Construction Industry continues to grapple with ‘Mafias’

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South Africa’s construction sector is facing a host of issues including the so-called construction mafia – popularly known as the “business forums”. South Africa’s construction sector is facing a host of issues including the so-called construction mafia – popularly known as the “business forums”.

SA’s distressed construction sector is facing a host of issues including the so-called construction mafia – popularly known as the “business forums”.

They have been dubbed criminal, and labelled the construction mafia – or community groups who demand a cut in building projects around the country, sometimes even resorting to violence and intimidation to get their way.

From some form of employment, sub-contracting to their small businesses or in some cases straight up cash – they say they’ll continue to hold construction sites to ransom until they receive their share.

Their proponents believe they are legitimate agents of “radical economic transformation”. It is often unclear where the line between armed violence and genuine demands for access to economic opportunities falls.

The phenomenon emerged in the Durban area of KwaZulu-Natal and began hitting the headlines in 2016. It has since spread across the country at a time when the construction sector is in dire straits — a series of major players have filed for business rescue or have reported depressing financials.

The armed gangs turned up at construction sites demanding 30% of the work, then 30% of the revenue, and in some cases 50%.

State infrastructure projects have been the worst hit with the likes of the South African National Roads Agency (Sanral) seeing more than 60 projects affected to a varying extent, including its R1.6-billion Mtentu bridge project, expected to be the highest bridge in Africa, and a road contract near Stutterheim. Both are in the Eastern Cape.

But private sector projects are not immune from destructive actions by people demanding work. A R2.4-billion German oil storage investment, being built by Wilson Bayly Holmes-Ovcon (WBHO) in Saldanha Bay in the Western Cape was halted in early March last year after “armed gangs” demanded a stake.

No longer content to invade larger construction sites in KwaZulu-Natal and Gauteng, the construction mafia has moved into the townships.

Mpho Moropane, founder of Phoroza Trading & Projects, was awarded a R6 million contract for the construction of 50 houses in Soshanguve, north of Pretoria, by the Gauteng Department of Housing. No sooner had the contract been awarded than “representatives of the local community” arrived to demand their take – a whopping 50% of the budget.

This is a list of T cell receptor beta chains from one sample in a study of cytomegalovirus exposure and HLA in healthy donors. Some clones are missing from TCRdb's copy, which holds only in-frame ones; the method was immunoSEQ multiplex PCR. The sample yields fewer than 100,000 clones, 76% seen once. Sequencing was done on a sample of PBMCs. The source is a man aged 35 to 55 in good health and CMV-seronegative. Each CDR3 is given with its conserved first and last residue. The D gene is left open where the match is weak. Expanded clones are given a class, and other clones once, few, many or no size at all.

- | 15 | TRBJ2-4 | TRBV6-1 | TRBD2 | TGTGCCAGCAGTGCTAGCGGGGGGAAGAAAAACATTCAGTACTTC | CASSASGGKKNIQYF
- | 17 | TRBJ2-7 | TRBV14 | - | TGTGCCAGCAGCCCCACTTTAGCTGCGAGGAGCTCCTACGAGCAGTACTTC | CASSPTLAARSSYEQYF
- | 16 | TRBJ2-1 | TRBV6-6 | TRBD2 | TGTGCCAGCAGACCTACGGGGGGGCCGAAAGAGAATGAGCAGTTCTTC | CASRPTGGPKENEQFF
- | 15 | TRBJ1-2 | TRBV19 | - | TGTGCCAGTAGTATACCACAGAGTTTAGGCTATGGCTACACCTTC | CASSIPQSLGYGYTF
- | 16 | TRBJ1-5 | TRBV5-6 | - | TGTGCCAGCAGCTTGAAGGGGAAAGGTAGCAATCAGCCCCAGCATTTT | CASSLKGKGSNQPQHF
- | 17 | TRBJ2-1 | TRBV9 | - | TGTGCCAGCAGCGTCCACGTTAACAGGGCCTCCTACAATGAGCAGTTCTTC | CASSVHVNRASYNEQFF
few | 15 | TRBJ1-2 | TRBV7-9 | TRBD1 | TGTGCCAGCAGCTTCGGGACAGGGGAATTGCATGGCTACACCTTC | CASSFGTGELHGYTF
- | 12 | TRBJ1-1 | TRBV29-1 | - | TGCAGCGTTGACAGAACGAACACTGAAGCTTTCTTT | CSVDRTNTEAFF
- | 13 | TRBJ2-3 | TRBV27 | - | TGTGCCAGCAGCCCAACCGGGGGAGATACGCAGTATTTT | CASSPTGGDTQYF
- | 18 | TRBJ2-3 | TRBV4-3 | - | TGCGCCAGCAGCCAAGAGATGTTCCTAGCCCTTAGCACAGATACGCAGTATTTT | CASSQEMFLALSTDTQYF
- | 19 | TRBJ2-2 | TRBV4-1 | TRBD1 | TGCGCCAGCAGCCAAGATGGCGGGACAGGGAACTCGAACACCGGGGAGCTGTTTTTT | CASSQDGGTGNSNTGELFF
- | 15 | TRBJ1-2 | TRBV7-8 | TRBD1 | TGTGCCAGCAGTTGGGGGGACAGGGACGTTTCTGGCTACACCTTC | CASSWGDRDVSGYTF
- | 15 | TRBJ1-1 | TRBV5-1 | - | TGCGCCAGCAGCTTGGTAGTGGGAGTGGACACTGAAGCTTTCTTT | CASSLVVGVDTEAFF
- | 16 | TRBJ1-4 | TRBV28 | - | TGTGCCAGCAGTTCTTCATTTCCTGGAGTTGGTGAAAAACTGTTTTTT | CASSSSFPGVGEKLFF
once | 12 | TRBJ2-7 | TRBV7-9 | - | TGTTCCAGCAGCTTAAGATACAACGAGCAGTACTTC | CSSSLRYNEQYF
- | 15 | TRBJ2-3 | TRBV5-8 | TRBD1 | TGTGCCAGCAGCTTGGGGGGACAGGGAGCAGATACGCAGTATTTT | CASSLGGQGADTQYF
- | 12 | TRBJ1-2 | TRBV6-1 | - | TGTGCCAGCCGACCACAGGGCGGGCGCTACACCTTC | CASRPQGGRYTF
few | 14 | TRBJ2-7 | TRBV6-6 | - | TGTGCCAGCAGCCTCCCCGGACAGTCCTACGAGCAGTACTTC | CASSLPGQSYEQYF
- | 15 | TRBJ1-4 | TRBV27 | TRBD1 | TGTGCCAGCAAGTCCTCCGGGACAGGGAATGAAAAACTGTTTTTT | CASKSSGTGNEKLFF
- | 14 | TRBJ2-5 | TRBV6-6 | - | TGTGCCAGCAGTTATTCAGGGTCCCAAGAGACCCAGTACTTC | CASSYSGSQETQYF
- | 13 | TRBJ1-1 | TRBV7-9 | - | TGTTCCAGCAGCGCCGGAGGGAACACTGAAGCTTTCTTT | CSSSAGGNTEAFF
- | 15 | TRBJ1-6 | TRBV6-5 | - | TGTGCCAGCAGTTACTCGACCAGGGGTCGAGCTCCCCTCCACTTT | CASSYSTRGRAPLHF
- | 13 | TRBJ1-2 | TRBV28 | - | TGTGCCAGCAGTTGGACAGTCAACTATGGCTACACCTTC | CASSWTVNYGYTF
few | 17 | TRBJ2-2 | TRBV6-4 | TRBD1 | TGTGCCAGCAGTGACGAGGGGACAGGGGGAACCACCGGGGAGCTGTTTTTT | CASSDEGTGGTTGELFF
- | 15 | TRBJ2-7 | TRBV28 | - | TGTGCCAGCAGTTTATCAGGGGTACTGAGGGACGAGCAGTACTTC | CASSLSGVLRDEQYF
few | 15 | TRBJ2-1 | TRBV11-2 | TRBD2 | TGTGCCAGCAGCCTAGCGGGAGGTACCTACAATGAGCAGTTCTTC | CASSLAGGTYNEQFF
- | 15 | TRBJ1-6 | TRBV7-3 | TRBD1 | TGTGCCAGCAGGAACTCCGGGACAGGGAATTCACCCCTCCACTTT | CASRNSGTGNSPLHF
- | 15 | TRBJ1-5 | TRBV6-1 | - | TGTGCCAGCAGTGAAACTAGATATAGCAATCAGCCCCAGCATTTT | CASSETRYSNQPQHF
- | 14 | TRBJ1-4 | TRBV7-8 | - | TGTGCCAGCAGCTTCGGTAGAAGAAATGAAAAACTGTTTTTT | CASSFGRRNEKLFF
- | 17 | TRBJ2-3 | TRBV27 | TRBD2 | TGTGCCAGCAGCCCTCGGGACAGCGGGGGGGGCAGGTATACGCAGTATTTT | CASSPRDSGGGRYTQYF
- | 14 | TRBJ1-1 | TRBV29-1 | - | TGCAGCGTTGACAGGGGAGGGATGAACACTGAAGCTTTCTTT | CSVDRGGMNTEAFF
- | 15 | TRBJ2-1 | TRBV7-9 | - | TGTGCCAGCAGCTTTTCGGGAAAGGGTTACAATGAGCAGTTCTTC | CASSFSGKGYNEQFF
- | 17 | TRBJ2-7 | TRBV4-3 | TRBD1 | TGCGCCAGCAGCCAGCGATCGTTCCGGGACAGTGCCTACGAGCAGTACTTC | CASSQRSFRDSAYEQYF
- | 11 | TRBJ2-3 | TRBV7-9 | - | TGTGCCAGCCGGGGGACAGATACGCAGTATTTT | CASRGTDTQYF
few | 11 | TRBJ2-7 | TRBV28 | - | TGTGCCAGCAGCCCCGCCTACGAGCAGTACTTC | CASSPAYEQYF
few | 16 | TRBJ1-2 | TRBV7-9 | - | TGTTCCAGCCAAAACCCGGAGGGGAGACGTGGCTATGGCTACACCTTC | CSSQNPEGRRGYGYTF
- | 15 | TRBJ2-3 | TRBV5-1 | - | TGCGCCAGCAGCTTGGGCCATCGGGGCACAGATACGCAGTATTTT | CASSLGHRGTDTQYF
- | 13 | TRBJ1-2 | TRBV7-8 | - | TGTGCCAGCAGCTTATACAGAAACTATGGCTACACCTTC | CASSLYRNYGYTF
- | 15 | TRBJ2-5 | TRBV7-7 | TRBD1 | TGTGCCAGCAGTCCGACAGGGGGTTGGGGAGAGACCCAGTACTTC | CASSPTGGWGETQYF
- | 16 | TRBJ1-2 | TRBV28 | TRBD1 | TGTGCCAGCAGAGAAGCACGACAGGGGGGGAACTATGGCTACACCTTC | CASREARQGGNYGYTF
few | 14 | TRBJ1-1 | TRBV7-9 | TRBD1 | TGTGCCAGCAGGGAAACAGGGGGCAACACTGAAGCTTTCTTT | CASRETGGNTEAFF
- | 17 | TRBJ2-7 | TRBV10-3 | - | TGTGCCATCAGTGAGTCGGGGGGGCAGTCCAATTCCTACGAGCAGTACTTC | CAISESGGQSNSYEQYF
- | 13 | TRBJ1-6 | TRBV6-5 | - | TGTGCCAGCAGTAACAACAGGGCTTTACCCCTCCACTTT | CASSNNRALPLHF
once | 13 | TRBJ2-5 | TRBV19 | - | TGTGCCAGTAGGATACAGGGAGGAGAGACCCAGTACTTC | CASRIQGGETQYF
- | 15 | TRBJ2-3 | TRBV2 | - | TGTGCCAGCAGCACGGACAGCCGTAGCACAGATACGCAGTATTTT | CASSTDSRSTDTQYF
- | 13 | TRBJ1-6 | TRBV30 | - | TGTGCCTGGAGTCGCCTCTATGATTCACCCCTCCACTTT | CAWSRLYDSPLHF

They then went further than this, proposing to take over the entire budget and source materials for the project, leaving Moropane with little if anything other than an obligation to deliver the houses to the client.

Ten meetings with the national police commissioner to discuss tackling the construction mafia in SA have been cancelled in the past four months, says South African Forum of Civil Engineering Contractors (Safcec) CEO Webster Mfebe.

The latest cancellation came on the eve of the state of the nation address in which President Cyril Ramaphosa announced he is “prioritising” the fight against armed gangs that have forced contractors to abandon 84 infrastructure projects worth more than R27bn.

JSE-listed global infrastructure and resources group Aveng believes there is a contradiction between government plans to address the risk posed by the so-called ‘construction mafia’, and the SA National Road Agency (Sanral) wanting to pass these risks onto contractors.

Aveng group CEO Sean Flanagan said on Tuesday the “noises” being made by the government to deal with this issue are “the right noises but there is a need to see the implementation of law and order”.

The problem has now gone countrywide, but is particularly rampant in Gauteng, according to Peter Barnard of attorneys Cox Yeats, who has fought off dozens of mafia invasions through the courts.

“The only reason it continues is because it is tolerated by law enforcement,” says Barnard. “Hopefully, we will now see stronger law enforcement to bring an end to this after Finance Minister Tito Mboweni called for tougher action against the mafia.”

Mboweni in his budget speech last week seemed to have had enough of this lawlessness: “The disruptive actions of those who storm construction sites or mines harm growth and lead to job losses. Communities should expose such people to allow ministers [Bheki] Cele and [Ronald] Lamola [ministers of police and justice) to ensure that the law takes its course.

“I hope all South Africans join me in condemning this,” said Mboweni.

In the last three years, several large construction companies such as Group 5, Basil Read, Liviero, NMC and Esor Construction have closed operations, while many of the remaining firms have reported financial difficulties. Sluggish economic growth, a decline in government infrastructure spending, late payment of contractors by the state and the lack of capacity to undertake public projects with approved budgets have been recorded as other leading causes of the problem.

President Cyril Ramaphosa announced R700 billion in infrastructure development in his state of the nation address earlier this year, but no further details have been provided.

Mboweni has committed to providing R10 billion towards a R200 billion infrastructure finance programme by the Development Bank of Southern Africa.

Construction contributes about 4% to South Africa’s Gross Domestic Product (GDP) and is a key sector for the economy.


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